A peacock’s plumage is a wonder of the animal world but few expect to find a peacock on their doorstep when they return home of an evening.
Dan Lee, a policy officer living on the Isle of Dogs, got up an up-close and very personal view of his very own peacock when he returned home to Luralda Wharf on t Wednesday and discovered it sitting on his doorstep.
“Anyone missing a peacock?”
“Er I just got home and there’s a peacock in my complex on the Isle of Dogs. Anyone missing a peacock? Please RT?” tweeted Dan shortly after his discovery. He soon realised that gaining a surprise peacock does have some benefits.
“This does make us look very opulent. I don’t even own a hamster!”
Despite the very high comedy value of a peacock dropping in Twitter was put to good use in trying to find an organisation that would help in keeping the peacock safe. The Isle of Dogs, like most of London, has a very high fox population. Not good.
The biggest mystery was, and remains, where on earth did it come from? One of Love Wapping’s Wildlife Rangers tells us that some people keep them as pets and then when they get bored with them just discard them. Hideous behaviour.
For several hours last night the people of Tower Hamlets rallied round and used social media to swap peacock tips. bombard Dan with advice ranging from the excellent to the useless and try and get the peacock rescued.
The Swan Sanctuary, who have helped the LW Rangers rescue many a swan, were contacted and they could not help. The RSPCA were called and they could not attend for 24 hours. Enquiries were made of Mudchute Farm on the Island but they are not peacock-enabled it would seem. Poplar police were busy doing police things but wished to be kept informed.
Isle of Dogs councillor Andrew Woods was in a council meeting but despite this offered advice and suggested ask Mayor Biggs at a suitable point in the proceedings. Now that is really working for your residents!
Even our friend the mighty Ravenmaster at the Tower of London wasn’t able to help. Apparently he only deals with birds of a much duller plumage (who are exceptionally smart however).
Hatching a plan
Wildlife Ranger Samantha, who is a swan specialist with responsibility for Shadwell Basin, contacted one of her many contacts who said that “you only get one chance at catching a peacock then it’s gone.”
This was a major factor when the LW Ranger Team (Peacock People) hatched a plan to drive the peacock to a sanctuary in Essex in Wildlife Ranger Sam’s car.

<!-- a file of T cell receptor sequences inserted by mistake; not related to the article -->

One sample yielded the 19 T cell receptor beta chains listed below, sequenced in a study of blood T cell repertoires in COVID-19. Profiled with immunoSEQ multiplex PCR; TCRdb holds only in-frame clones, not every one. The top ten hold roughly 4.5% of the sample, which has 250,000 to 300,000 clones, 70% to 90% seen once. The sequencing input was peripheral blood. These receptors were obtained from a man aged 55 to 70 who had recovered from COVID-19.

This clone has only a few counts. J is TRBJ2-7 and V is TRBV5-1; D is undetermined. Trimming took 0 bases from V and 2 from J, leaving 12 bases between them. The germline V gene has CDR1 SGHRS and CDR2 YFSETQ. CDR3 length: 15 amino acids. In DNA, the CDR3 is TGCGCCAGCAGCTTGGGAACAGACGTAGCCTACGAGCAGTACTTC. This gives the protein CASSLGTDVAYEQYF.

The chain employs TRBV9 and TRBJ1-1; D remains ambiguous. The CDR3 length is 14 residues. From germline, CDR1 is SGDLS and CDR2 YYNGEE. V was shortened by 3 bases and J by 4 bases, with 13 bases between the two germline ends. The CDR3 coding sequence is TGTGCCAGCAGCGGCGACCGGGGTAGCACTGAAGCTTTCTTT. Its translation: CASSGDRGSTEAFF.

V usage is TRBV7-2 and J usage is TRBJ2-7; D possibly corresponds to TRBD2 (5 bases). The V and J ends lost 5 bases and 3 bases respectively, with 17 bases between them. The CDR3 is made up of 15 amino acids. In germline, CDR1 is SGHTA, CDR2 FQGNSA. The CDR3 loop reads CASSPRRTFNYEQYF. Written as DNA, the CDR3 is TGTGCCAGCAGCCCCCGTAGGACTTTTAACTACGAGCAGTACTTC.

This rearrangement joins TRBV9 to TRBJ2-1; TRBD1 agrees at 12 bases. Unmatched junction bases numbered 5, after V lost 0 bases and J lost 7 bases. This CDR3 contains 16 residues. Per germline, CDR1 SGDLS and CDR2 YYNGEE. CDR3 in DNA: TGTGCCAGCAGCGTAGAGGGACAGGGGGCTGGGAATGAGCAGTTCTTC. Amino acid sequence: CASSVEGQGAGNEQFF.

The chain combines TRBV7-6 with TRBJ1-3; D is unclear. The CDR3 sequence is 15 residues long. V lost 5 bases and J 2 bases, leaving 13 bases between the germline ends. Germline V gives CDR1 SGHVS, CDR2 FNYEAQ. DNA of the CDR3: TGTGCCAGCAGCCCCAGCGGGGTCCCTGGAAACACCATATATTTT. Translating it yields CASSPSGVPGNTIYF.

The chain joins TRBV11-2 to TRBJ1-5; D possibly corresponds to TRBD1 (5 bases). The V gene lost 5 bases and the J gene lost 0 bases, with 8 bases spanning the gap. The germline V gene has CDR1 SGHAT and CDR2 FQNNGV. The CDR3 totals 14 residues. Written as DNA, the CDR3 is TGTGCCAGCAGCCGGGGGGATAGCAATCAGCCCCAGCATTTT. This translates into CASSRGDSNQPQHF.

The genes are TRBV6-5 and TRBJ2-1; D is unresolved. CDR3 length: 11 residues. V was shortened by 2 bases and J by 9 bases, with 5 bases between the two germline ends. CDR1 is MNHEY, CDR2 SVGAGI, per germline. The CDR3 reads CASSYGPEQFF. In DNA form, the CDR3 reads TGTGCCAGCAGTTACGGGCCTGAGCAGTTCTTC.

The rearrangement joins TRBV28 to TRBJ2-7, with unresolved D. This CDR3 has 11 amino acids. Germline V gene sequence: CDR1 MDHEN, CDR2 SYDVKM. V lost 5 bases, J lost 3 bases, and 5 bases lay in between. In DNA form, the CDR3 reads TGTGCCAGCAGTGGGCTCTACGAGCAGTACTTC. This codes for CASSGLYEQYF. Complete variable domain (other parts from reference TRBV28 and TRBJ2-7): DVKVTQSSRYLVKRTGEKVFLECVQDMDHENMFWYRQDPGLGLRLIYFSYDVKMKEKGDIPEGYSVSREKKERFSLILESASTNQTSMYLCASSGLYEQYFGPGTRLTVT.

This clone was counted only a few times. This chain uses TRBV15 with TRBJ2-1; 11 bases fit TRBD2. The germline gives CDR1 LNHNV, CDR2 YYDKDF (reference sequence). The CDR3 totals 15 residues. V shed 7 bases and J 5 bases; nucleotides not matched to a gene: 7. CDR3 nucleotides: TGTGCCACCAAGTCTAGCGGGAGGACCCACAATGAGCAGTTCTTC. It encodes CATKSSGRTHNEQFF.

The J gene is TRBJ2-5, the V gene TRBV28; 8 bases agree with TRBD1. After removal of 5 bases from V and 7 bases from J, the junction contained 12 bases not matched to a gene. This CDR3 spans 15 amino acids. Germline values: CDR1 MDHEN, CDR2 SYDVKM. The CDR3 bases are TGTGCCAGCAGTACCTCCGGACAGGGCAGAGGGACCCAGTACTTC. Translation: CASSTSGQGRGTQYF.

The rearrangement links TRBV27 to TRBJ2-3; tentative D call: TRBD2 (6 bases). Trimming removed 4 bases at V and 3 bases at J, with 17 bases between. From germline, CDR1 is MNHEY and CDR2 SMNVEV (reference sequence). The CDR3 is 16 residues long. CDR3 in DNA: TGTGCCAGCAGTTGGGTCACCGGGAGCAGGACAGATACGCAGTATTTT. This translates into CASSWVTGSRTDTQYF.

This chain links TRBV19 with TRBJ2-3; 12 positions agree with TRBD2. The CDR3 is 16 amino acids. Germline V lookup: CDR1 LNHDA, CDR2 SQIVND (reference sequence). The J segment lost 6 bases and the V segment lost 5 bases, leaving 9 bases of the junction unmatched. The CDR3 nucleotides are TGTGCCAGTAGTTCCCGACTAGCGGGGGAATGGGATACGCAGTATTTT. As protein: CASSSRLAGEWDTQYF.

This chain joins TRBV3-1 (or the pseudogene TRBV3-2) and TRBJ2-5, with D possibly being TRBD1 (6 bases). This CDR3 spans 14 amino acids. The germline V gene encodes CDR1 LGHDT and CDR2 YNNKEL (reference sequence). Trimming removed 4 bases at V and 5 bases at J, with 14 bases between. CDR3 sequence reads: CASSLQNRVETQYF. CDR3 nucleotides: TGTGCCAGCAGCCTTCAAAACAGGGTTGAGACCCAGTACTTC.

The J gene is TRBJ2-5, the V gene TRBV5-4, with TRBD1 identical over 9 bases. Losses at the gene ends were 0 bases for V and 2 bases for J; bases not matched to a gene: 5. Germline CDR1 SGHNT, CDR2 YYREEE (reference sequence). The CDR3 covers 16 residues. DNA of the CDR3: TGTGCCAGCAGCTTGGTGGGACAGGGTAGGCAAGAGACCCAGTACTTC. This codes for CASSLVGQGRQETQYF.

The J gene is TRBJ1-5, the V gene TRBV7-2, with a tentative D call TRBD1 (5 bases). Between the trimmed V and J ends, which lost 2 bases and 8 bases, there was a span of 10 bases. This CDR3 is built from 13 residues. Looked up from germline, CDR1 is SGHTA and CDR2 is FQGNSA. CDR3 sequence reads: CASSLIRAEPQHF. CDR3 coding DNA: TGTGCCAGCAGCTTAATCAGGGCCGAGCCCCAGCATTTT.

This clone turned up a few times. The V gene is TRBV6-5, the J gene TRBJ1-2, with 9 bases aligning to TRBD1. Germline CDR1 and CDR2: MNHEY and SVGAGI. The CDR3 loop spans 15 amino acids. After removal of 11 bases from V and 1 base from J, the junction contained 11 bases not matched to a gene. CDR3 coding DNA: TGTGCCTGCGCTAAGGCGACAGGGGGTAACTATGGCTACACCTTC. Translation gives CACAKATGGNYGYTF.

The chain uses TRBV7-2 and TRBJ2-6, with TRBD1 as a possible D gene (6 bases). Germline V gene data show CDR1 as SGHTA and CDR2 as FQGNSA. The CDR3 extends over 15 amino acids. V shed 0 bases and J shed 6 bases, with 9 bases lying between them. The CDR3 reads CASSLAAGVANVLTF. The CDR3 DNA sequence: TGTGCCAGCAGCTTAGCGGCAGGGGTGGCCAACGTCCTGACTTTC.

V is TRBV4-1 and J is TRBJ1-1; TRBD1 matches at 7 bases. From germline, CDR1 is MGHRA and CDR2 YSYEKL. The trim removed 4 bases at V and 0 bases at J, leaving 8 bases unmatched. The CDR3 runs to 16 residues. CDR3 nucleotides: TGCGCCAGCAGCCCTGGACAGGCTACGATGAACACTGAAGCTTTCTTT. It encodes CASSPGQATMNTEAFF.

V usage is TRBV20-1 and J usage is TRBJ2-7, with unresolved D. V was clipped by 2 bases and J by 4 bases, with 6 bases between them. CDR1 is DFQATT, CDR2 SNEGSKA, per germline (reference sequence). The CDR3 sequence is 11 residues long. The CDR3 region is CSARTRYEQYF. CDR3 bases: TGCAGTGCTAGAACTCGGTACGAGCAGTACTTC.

Obstacles to the success of this mission were identified as:
- Peacock probably impossible to catch
- No cage to put peacock in for car journey to Essex
- Peacock had now flown onto a roof.
- Er… that’s it.
As dusk descended over the Isle of Dogs and Mr Fox and friends started prowling the general census of opinion was that the peacock would be fine, if it was a local it would be capable of looking after itself – and God help the foxes.
A restless night for many
Despite this many a Tower Hamlets resident tossed and turned during the night as they wondered what would become of the peacock? Would it manage to get inside Dan’s home and expect dinner? Did it have friends who were just waiting to come and invade the Island en masse?
Bright and early (5am!) the next morning all worries were discarded as the peacock announced its ownership of its roof to the world (see video below) in no uncertain manner. And was immediately christened Mr. Shouty.
Peacock status at 8.45am today was that the peacock was back on the ground sitting outside someone’s door either waiting for it to open or wondering if there was a peacock flap somewhere maybe?
Updates when we get them, many thanks to Dan Lee and his neighbours for the concern they showed for Mr. Shoutie’s welfare. Er.. sorry about the squawks!
Update 15:13hrs 20th July – peacock mystery deepens!
If there is trouble in Gotham City you call Batman. If you have a mystery peacock in Tower Hamlets you call John Archer.
John Archer has, in our opinion, the bestest job in Tower Hamlets ever because he is the Biodiversity Officer. Lucky man. Our Wildlife Rangers got in touch with John and asked him for his expert opinion. Here it is:
“How bizarre! I’ve no idea where it could have escaped from. If it was somewhere local, residents in the area would know about it.
You’ve heard how loud it is – it’s just not possible to keep peacocks without your neighbours knowing!
I’m not aware of anywhere in the borough that keeps peacocks – your article says that you’ve already tried Mudchute [farm], and I’ve phoned both the other city farms (Stepney and Spitalfields), neither of which keeps peacocks.
They can fly, though not very far.
When I was a kid, a peacock turned up in our garden – it had come from a private collection about 2 miles away where there had been a fire, so they are capable of travelling some distance. But that was in leafy suburbia, not the Isle of Dogs.
The only thing I can think of is that it might have escaped from a vehicle while being transported. Pheasants and red-legged partridges frequently escape from vans taking them from breeders to shoots – there were a couple of pheasants in Blackwall a few months back which presumably got there that way.
I’d expect someone transporting peacocks to take a bit more care, as they’re worth a lot more money, but it’s still possible that one could escape.
Nor, I’m afraid, do I have any suggestions as to who might want it.
Keeping peacocks in a densely populated area is not a good way to keep your neighbours happy!
If the Royal Parks get back to me to say it could have come from Greenwich Park, or if I hear anything else potentially useful, I’ll let you know.
Please let me know if you either discover where it came from, or manage to capture and re-home it.”
Ah! So now what do we do?
Full peacock drama tweet by tweet
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